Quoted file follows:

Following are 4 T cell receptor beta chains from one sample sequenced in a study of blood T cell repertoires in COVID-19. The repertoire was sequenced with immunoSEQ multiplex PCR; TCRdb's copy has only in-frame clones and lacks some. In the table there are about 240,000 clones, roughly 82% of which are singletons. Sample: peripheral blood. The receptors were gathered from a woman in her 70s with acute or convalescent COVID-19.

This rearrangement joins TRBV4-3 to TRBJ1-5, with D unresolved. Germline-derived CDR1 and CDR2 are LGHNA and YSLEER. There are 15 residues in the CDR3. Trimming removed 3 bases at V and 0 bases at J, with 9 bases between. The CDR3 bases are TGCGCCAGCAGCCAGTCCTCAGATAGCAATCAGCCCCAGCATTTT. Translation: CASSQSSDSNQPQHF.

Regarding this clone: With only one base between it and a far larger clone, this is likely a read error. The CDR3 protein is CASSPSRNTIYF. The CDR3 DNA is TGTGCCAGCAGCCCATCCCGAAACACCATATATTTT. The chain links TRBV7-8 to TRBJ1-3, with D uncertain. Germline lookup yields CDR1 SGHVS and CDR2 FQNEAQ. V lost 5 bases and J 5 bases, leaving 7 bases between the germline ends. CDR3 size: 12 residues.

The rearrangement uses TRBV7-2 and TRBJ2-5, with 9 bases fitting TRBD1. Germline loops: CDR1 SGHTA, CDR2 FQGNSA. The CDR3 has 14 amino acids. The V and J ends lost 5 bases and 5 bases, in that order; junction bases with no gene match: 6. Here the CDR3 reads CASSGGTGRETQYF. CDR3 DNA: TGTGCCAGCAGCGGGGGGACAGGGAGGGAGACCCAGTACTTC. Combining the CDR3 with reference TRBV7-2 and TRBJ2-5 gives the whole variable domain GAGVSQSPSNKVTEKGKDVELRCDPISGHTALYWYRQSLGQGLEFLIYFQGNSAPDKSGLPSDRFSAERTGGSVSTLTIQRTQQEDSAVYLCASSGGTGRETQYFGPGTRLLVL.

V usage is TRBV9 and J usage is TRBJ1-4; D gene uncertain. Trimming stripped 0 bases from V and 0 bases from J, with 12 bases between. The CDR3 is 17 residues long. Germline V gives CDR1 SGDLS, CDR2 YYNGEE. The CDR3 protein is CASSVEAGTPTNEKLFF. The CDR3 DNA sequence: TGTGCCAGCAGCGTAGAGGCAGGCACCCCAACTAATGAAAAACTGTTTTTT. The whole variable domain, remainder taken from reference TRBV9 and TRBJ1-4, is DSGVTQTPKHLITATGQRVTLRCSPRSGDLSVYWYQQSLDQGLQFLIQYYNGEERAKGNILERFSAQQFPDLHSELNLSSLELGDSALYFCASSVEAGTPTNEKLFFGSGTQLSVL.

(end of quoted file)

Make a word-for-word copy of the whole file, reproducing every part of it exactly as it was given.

Following are 4 T cell receptor beta chains from one sample sequenced in a study of blood T cell repertoires in COVID-19. The repertoire was sequenced with immunoSEQ multiplex PCR; TCRdb's copy has only in-frame clones and lacks some. In the table there are about 240,000 clones, roughly 82% of which are singletons. Sample: peripheral blood. The receptors were gathered from a woman in her 70s with acute or convalescent COVID-19.

This rearrangement joins TRBV4-3 to TRBJ1-5, with D unresolved. Germline-derived CDR1 and CDR2 are LGHNA and YSLEER. There are 15 residues in the CDR3. Trimming removed 3 bases at V and 0 bases at J, with 9 bases between. The CDR3 bases are TGCGCCAGCAGCCAGTCCTCAGATAGCAATCAGCCCCAGCATTTT. Translation: CASSQSSDSNQPQHF.

Regarding this clone: With only one base between it and a far larger clone, this is likely a read error. The CDR3 protein is CASSPSRNTIYF. The CDR3 DNA is TGTGCCAGCAGCCCATCCCGAAACACCATATATTTT. The chain links TRBV7-8 to TRBJ1-3, with D uncertain. Germline lookup yields CDR1 SGHVS and CDR2 FQNEAQ. V lost 5 bases and J 5 bases, leaving 7 bases between the germline ends. CDR3 size: 12 residues.

The rearrangement uses TRBV7-2 and TRBJ2-5, with 9 bases fitting TRBD1. Germline loops: CDR1 SGHTA, CDR2 FQGNSA. The CDR3 has 14 amino acids. The V and J ends lost 5 bases and 5 bases, in that order; junction bases with no gene match: 6. Here the CDR3 reads CASSGGTGRETQYF. CDR3 DNA: TGTGCCAGCAGCGGGGGGACAGGGAGGGAGACCCAGTACTTC. Combining the CDR3 with reference TRBV7-2 and TRBJ2-5 gives the whole variable domain GAGVSQSPSNKVTEKGKDVELRCDPISGHTALYWYRQSLGQGLEFLIYFQGNSAPDKSGLPSDRFSAERTGGSVSTLTIQRTQQEDSAVYLCASSGGTGRETQYFGPGTRLLVL.

V usage is TRBV9 and J usage is TRBJ1-4; D gene uncertain. Trimming stripped 0 bases from V and 0 bases from J, with 12 bases between. The CDR3 is 17 residues long. Germline V gives CDR1 SGDLS, CDR2 YYNGEE. The CDR3 protein is CASSVEAGTPTNEKLFF. The CDR3 DNA sequence: TGTGCCAGCAGCGTAGAGGCAGGCACCCCAACTAATGAAAAACTGTTTTTT. The whole variable domain, remainder taken from reference TRBV9 and TRBJ1-4, is DSGVTQTPKHLITATGQRVTLRCSPRSGDLSVYWYQQSLDQGLQFLIQYYNGEERAKGNILERFSAQQFPDLHSELNLSSLELGDSALYFCASSVEAGTPTNEKLFFGSGTQLSVL.